It’s Not All Mary Poppins

Planning Ahead

I have a ‘curriculum’ of sorts for the daycare. Each month has a theme. Crafts and activities all relate to the theme in some way. Each month is also supposed to have a colour, a letter or two, and a number as well, but I am not as consistent about these.

January’s theme was (surprise!) “Snow”. February’s will be “Love and My Family”. I don’t talk about it much here because it’s far from the most important thing I do with the children.

I homeschooled my three children for the first four or five years of elementary school (not including kindergarten) without much of a curriculum, either, and when they joined institutional school, they were all three in the top 10% of their class. Each of them had one subject where, at least for a year or so, they were top of the class. Learning is about much more than a column of skills on a checklist somewhere.

Still, a theme does keep my brain involved, it gives some form to my days, and some of the parents just Love It. These are good reasons for a ‘curriculum’ (though you’ll note that none of them really has anything to do with the children). At this age, what they need to learn are non-pedagogical. Colours, numbers, shapes, letters, reading? Not nearly as important as sharing, taking turns, saying ‘please’, ‘thank you’ and ‘sorry’ — all expressions of caring, consideration, and the dawning awareness that other people have needs too, and that those needs (shocking as this is to some people far older than two years of age) those needs are just as real, and matter just as much — sometimes MORE — than your own.

I know. Boggles the mind.

And that the best way to get your needs met is to communicate them respectfully. Not by shouting or hitting or biting or issuing threats. And yes, a two-year-old can be learning this. I routinely say to children under two, “You may be angry, but you may not [insert inappropriate behaviour].” They don’t get it right away, of course, because it’s a very difficult lesson. All the more reason to start it early!

But a person who knows how to treat others well, who knows how to manage conflict without resorting to threats, manipulation or violence (mental, physical, emotional), that person will succeed in life in a way that someone lacking these skills, no matter how high their IQ or long their list of academic accomplishments, will never manage.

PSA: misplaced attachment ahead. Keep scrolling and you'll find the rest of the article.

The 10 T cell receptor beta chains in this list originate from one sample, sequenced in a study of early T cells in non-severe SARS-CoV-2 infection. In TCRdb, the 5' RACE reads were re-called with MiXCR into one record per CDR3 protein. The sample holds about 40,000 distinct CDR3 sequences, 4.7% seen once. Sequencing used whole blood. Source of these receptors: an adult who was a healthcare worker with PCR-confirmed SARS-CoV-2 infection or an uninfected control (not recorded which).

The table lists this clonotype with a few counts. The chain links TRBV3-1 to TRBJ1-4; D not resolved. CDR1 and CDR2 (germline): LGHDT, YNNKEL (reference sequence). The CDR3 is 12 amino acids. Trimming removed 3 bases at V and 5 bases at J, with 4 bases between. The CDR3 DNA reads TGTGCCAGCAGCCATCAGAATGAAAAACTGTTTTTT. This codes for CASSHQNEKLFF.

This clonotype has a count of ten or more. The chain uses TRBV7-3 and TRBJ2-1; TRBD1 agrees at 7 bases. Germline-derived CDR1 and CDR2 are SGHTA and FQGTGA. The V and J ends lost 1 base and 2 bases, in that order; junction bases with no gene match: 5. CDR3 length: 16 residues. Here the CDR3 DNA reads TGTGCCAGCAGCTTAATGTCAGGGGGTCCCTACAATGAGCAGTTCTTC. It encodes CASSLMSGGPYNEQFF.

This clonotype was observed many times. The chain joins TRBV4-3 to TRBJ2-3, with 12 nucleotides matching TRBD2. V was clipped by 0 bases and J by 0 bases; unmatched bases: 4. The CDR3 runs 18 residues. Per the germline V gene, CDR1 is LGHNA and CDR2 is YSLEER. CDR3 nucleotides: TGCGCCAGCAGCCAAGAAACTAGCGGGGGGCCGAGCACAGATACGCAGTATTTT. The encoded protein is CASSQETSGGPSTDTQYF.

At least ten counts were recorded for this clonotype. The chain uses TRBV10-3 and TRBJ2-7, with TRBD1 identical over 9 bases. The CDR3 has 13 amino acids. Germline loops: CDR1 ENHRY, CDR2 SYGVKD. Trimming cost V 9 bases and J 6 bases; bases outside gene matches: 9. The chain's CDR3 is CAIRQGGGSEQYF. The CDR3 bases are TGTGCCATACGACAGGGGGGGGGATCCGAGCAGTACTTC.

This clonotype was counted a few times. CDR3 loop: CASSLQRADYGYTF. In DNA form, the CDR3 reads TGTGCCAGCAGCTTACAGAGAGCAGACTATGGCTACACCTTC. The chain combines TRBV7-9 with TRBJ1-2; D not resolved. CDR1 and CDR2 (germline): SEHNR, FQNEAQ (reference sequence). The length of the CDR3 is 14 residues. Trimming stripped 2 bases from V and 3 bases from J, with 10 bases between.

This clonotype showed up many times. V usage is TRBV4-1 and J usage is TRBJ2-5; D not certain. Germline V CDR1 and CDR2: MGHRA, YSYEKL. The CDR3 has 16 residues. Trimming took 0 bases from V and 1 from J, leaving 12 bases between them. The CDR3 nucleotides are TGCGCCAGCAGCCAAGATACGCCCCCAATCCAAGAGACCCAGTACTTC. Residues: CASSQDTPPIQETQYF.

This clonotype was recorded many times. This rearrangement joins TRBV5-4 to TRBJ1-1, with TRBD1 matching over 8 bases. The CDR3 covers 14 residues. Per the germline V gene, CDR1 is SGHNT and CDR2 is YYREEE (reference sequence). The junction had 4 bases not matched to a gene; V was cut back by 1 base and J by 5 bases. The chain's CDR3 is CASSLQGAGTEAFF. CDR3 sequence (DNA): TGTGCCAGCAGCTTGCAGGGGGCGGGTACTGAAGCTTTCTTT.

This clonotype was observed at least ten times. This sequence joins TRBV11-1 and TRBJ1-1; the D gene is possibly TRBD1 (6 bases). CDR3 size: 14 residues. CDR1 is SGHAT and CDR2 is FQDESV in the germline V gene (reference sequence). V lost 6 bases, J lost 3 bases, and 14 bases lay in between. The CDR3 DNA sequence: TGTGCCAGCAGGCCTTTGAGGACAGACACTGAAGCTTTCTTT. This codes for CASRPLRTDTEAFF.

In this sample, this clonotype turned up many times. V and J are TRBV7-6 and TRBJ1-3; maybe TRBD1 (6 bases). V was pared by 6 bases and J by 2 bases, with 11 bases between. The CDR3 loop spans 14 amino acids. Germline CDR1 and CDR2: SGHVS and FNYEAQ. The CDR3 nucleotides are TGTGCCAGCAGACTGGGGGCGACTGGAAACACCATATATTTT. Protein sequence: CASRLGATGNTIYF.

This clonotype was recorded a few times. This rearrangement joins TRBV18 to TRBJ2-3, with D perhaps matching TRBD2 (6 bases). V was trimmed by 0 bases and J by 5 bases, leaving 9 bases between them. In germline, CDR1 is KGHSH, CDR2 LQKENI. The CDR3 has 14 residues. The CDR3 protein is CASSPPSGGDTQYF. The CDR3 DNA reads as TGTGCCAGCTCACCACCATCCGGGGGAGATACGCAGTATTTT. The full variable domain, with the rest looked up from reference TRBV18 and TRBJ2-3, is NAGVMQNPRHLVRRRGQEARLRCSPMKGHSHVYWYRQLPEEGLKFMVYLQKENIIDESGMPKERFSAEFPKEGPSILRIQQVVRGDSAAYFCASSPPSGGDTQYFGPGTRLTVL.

Well. That was one enormous tangent. I sat down intending to talk about my craft plans for next month. But you know what? I hear Lily* stirring, so I need to go soon, and if I don’t post something now, I won’t post anything. So you’re stuck with a dribs-and-drabs, unfocussed post! Some days that’s all that’s possible! πŸ™‚ Maybe I’ll get around to a Valentine-love-family craft-y post on Monday…

(*Yes! Only Lily today! Rory spent last night throwing up, Grace doesn’t come on Fridays, Emily and Tyler have pink-eye, and New Baby is staying home with mommy today. So once Lily is awake, we are GOING OUT! Only one baby? It’s a veritable day off!!! Whee!)

January 28, 2011 - Posted by | daycare, Developmental stuff, socializing | , , ,


  1. Enjoy the day off!

    Comment by Bethany | January 28, 2011 | Reply

  2. I agree whole-heartedly. Reading and numbers are most certainly not the most important things for a human to know. Sure, they can make life a bit easier here and there, but they are luxuries. Things we can do to fill the time and help further our understanding of the world around us.

    People skills ,problem solving, and conflict management are what is at the top of my “list.”

    Looking forward to the Valentine’s craft post. πŸ™‚

    Comment by C. | January 28, 2011 | Reply

  3. Amen to teaching the important skills. But the academic ones are so seductively easy to measure, and institutional schooling is currently obsessed with testing.

    A one-kid day? What fun!

    Comment by katkins | January 28, 2011 | Reply

  4. As a parent, it took me awhile to figure this out, but I definitely agree with you now.

    One thing that made me chuckle – the KG teachers at our public schools visit the city’s preschools to see if the kids are getting ready for KG. I thought, oh, numbers, letters, shapes, colors, etc. Nope. Turns out the things the KG teachers really want kids to learn in preschool (besides all that good sharing and consideration stuff)? The number one things are getting their own coats on and off and being able to go potty by themselves before KG. Everything else was gravy.

    Comment by Sarah | January 28, 2011 | Reply

  5. The theme this month for my son has been manners. To cap off the theme, they had a tea party this week. According to my son the girls got “fancy” dress clothes and the boys got “pretty or handsome” clothes. (Jeffrey’s ensemble was a GIANT green felt hat). They decorated a paper table cloth, made paper flowers to decorate and then had saltines and apple juice in tiny little tea cups. Thankfully they took lots of pictures and sent them home.
    I’m glad that it got it’s own month, but more glad that they push those little social skills everyday. It’s a wonderful thing to watch the lightbulb go on in his brain, see him back down and instead of shouting, ask politely.

    Comment by Dani | January 28, 2011 | Reply

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